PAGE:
On the other hand, the Keynesian school of economics is very popular amongst today's economists. Keynesian economics is considered a "demand-side" macro-economic theory that focuses on changes in the economy over the short run and was the first to separate the study of economic behavior and markets based on individual incentives from the study of broad national economic aggregate variables and constructs.  

Social Sciences and Business

The subject matter of the social sciences—human behavior, relationships, attitudes, and how these things have changed over time—is of course useful information for any successful business to possess. Naturally, the social studies field of economics is key to the business sector. In particular, behavioral economists, who use psychology to analyze and predict the economic decision-making processes of individuals and institutions are increasingly sought after by some of the world's largest brands.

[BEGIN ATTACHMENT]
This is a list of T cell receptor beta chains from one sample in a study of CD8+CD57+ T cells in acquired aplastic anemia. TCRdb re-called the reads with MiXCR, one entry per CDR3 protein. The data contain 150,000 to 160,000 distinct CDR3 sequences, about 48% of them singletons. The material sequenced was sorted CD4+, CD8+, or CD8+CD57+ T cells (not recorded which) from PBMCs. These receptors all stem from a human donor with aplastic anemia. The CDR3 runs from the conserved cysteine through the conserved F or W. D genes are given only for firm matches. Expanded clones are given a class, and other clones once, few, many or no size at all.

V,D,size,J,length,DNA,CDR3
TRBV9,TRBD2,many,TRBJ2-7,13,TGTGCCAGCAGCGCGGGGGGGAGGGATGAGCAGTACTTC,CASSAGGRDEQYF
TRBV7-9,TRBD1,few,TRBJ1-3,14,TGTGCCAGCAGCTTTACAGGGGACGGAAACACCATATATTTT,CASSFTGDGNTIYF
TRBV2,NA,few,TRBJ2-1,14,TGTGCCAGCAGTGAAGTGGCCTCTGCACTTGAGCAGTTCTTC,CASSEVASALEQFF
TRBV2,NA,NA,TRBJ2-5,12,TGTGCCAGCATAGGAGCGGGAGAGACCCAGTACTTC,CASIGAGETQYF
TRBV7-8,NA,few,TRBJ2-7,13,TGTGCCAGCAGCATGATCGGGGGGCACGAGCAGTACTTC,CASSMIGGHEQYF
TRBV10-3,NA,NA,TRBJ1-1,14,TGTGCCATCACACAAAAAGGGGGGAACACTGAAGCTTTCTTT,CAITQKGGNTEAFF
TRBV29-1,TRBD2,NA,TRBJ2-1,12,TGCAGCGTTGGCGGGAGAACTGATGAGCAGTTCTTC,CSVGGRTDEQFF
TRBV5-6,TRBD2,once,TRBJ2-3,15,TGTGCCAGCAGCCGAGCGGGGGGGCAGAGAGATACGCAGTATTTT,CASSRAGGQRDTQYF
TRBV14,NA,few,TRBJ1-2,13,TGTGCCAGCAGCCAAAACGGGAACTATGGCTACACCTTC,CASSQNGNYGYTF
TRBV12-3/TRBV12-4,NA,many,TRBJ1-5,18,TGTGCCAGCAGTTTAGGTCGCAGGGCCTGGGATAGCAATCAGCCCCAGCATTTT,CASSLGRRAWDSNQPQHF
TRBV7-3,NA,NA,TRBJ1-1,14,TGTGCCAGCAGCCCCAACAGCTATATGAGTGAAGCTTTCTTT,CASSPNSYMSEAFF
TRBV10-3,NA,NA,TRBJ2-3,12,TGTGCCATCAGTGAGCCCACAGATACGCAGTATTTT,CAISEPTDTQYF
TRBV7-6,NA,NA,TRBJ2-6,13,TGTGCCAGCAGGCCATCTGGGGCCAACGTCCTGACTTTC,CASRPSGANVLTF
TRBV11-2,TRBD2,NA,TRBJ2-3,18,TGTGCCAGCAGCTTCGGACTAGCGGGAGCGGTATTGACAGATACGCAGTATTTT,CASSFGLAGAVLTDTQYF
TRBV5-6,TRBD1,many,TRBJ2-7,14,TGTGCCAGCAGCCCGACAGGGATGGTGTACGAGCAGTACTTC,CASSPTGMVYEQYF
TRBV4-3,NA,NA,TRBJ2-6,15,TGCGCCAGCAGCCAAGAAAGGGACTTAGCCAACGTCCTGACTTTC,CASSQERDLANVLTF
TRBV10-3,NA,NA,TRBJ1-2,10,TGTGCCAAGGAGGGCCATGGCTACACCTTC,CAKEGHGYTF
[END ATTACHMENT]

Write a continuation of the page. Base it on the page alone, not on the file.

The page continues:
However, even the concepts of social sciences such as demography, political science, and sociology are frequently applied in many different business contexts. The fields of advertising and marketing, for example, often use theories of human behavior from these fields to more efficiently market their products to consumers.

Social Science Careers

Typical careers in the social sciences include working as an economist, psychologist, social worker, or in law, government, non-profits, as well as working in academia. Many industries use economic analysis and quantitative methods to study and forecast business, sales, and other market trends. 

According to projections by the Bureau of Labor Statistics, economists are one of the most sought-after workers in the US. The projected change in employment for economists from 2019-2029 is 14%. Other social science-related careers are expected to grow at a rate of 4%, which is the average for all occupations.